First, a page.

Large dehumidifiers are still drying out the space after the fire, which was caused by a wiring issue. (The building was empty; it was about 1 a.m. and the winds were high.) Temporary light fixtures dangle from the ceiling next to ruined older ones. Drywall has been wholly cut away in spots upstairs, where 2,500 costume pieces were damaged, alongside 60 years of files. Downstairs, the drywall has been removed at floor level, where it was soaked by water.
For Internet access, the company is relying on a portable hotspot. The phone system is being routed to a single flip phone in the box office. The kitchen was wiped out; a small microwave and a dorm-size fridge are wedged into the dressing area.
The numbers are still being tallied, but even with the National Park Service (which owns Glen Echo Park) handling some of the repairs, Adventure Theatre’s unexpected costs are expected to run well into six figures. That’s a big hit for a young-audiences troupe with a top ticket price of $19.50 in its small Montgomery County auditorium.
Fortunately, the performance space was not soaked or burned. But Adventure had to cancel nine performances of “Alexander and the Terrible, Horrible, No Good, Very Bad Day” right after the fire, then had to cancel an additional three shows during a snow day in mid-March. “Alexander,” which had its final performances Saturday, was on track to set attendance records.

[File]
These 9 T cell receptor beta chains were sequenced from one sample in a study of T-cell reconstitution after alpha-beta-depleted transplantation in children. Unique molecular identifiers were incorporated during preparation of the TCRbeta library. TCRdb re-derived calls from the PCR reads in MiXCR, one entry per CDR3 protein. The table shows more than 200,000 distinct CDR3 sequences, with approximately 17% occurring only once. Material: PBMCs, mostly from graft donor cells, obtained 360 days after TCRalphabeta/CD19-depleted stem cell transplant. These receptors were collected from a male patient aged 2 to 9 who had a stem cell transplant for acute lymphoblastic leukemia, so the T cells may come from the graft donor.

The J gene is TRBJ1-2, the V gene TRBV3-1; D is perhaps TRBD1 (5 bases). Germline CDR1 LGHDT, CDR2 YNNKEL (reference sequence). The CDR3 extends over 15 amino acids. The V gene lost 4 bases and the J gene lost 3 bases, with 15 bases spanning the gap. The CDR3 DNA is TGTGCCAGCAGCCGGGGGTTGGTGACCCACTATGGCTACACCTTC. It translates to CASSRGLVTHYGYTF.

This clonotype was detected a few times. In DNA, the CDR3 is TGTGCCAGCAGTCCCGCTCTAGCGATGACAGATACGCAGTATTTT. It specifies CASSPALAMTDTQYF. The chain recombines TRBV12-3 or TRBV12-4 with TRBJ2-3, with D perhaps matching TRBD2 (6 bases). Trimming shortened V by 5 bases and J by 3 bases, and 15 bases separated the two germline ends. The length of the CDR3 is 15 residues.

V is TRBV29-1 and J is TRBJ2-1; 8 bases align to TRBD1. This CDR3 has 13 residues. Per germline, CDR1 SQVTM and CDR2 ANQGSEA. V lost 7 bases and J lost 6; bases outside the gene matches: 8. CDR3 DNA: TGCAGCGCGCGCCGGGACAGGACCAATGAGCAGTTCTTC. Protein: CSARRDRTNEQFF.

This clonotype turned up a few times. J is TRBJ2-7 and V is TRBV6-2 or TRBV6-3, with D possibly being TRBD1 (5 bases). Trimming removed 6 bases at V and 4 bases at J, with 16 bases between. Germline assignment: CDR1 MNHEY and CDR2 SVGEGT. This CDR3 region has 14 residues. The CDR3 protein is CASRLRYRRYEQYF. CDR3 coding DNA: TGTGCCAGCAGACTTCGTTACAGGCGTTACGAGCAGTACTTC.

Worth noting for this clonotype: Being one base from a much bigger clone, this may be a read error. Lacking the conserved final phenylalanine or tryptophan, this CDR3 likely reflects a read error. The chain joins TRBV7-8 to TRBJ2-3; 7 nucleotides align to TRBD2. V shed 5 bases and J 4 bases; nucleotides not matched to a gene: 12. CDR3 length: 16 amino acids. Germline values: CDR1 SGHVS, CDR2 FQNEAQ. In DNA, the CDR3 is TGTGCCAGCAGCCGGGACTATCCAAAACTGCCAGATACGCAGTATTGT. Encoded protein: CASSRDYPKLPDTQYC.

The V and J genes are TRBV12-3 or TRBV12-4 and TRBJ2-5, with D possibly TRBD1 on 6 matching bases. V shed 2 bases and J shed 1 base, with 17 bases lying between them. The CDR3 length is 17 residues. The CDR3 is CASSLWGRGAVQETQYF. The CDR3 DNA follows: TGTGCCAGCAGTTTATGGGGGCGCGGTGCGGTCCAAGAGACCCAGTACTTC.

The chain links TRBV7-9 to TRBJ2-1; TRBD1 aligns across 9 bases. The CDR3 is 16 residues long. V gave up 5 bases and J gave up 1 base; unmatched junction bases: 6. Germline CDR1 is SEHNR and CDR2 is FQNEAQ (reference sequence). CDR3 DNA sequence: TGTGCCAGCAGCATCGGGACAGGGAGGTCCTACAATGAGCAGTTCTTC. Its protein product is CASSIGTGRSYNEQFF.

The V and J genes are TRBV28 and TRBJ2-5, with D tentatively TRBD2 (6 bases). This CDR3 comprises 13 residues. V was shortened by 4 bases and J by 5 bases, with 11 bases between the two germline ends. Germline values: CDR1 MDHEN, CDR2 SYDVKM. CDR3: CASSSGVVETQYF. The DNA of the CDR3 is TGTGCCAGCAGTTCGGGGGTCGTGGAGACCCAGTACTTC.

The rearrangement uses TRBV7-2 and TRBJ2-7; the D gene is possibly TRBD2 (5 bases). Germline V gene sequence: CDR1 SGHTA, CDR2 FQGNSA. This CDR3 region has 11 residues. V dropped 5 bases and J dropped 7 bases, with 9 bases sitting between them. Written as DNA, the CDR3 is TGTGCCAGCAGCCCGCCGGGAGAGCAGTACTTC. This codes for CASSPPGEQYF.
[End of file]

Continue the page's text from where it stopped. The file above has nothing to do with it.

“Now we’re having a terrible, horrible, no good, very bad run,” Seeman said. “It’s been so frustrating, because the performance space was ready to go.”
Adventure has announced a Fill the Gap campaign and hopes to raise $50 each from 1,000 supporters. Several area companies are assisting with the recovery; they include Round House Theatre, Keegan Theater, GALA Hispanic Theater, Imagination Stage and First Draft. Adventure is particularly keen to get its big rehearsal room restored in time for summer camp, which expects 90 kids.
The actors have been troupers about adjusting to circumstances, and the next show, “Judy Moody & Stink: The Mad, Mad, Mad, Mad Treasure Hunt,” will go on starting April 20.
“It’s interesting to run a theater through adversity,” Seeman said. “You find out what you’re made of.”